I had a buddy with a fairly large pulse jet - I would say about a foot in diameter and six feet long - and we took it up to the Oregon Museum of Science and Industry for a demo. The museum received complaints about the noise from people living on the other side of the Columbia River! And yes, for all the noise and fury, the thrust was a joke. This was a resonance type with no moving parts.
 
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  • #11
NateTG said:
Pulse jet and turbo don't belong in the same contraption, and quite possibly, not in the same sentence.

The V-2 did fly with a pulse-jet engine, and had a ~500 lb payload or something like that. Pulse jets are also popular for model airplanes.

V-1 was a Pulse jet buzz bomb, V-2 was rocket named the A-4

I agree a pulse is not a turbo, as a turbo spins and a pulse uses a flap
also a pulse need a running start as the flow at rest is = to zero

V-1 used an air drop or RATO to get going
 
  • #12
I think that you're confusing a pulse jet with a ram jet, ray. It doesn't need a running start because the combustion chamber is closed at the time of pressurization. The V-1's were launched from ramps resembling ski-jumps, and usually (AFAIK) started with a compressed air blast the same as some turbojets.
An interesting side-note is that the pulse jets (at least the V-1 versions) actually drew something like 85-90% of the new intake charge in through the tailpipe rather than the valve box.
 
  • #13
as I understand the pulse jet is a kind of ram
as there is no compresser to suck in air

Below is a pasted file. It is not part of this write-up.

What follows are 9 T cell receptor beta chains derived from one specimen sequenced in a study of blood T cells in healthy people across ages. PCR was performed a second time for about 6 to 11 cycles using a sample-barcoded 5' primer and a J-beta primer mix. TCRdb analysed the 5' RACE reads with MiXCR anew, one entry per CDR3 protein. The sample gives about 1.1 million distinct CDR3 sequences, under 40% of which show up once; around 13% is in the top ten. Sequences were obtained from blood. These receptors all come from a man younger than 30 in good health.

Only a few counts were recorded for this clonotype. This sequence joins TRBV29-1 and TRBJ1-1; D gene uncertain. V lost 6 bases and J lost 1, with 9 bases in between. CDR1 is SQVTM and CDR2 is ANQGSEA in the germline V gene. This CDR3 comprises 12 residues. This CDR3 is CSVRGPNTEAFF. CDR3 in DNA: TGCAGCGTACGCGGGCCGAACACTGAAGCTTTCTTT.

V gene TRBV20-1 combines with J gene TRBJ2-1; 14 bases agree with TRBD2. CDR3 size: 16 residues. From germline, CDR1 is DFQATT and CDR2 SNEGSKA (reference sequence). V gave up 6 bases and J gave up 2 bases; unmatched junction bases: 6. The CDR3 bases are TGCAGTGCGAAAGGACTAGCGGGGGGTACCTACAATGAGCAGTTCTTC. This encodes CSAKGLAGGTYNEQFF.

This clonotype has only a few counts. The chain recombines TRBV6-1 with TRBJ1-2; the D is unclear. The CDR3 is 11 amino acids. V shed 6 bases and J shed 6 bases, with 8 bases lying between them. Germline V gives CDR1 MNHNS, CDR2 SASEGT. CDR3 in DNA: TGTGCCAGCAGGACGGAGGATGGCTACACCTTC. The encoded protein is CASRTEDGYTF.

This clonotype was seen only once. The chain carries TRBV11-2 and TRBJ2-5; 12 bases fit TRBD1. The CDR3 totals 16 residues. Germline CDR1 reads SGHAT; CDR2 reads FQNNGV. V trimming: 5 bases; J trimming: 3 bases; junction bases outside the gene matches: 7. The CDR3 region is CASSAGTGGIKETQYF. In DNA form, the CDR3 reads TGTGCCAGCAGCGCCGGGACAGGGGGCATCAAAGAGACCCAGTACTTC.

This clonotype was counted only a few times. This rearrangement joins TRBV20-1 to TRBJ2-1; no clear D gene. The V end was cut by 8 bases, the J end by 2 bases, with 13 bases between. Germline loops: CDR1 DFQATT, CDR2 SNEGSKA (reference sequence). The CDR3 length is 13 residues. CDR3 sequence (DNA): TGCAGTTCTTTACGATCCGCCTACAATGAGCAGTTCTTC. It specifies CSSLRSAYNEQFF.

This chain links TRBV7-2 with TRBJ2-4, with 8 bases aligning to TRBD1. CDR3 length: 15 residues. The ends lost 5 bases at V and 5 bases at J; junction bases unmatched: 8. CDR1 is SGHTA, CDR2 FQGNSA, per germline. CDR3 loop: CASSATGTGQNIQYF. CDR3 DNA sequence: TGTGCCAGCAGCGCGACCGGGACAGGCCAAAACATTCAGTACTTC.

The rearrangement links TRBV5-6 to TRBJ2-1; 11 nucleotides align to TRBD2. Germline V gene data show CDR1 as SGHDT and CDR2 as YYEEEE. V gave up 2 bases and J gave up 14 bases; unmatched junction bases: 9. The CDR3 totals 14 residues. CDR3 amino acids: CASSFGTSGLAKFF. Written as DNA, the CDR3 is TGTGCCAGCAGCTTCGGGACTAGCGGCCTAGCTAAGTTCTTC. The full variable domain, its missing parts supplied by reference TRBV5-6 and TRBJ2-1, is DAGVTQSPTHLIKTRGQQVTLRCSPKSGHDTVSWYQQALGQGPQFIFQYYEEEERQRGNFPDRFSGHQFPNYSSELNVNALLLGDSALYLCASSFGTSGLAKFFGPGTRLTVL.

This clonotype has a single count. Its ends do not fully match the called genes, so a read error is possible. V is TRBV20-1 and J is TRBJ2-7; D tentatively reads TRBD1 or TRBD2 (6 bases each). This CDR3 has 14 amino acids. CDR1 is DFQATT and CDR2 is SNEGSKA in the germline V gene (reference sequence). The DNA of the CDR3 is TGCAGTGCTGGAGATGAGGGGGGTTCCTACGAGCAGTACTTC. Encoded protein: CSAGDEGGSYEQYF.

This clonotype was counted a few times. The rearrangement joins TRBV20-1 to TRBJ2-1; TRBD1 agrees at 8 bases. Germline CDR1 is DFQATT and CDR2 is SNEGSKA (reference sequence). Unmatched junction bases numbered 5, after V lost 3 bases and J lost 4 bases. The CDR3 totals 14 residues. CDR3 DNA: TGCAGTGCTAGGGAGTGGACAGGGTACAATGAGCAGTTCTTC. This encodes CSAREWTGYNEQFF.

and unless they force air in [by moving] there is no power
so ''As the pulsejet requires a high volume of incoming air for full thrust, the V-1 was launched from a ramp through the use of a chemical/steam catapult.''

Operating speed: 375-400 mph
Launching speed: 220 mph
Range: 150 miles
Operating altitude: 2,000 to 4,000 ft.

now how they get air to flow in a tail pipe againts the open front vanes
inflow at 390mph I do not understand some maybe but > 80%?
 
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  • #14
I acknowledge that catapults were used, but for much the same reason that they are on an aircraft carrier. The V-1 simply couldn't build up enough speed in that distance to become airborne under its own power. The engine was already running at launch. As I said, most of the new intake came through the tailpipe, so forward speed wouldn't have too much to do with the power generation.
 
  • #15
ray b said:
now how they get air to flow in a tail pipe againts the open front vanes
inflow at 390mph I do not understand some maybe but > 80%?

It doesn't burn like a normal jet or rocket; it's actually a very rapid series of individual explosions, more like a car engine. As with any explosion, a vacuum is created inside the blast area as a result of the initial overpressure. The tailpipe has less resistance to airflow than the valve box does, so that's where it gets sucked in the most.
 
  • #16
[edit...looked into it] According to Wik:
The inertia of the traveling exhaust gas causes a low pressure in the combustion chamber. This pressure is less than the inlet pressure (upstream of the one-way valve), and so the induction phase of the cycle begins.
http://en.wikipedia.org/wiki/Pulse_jet_engine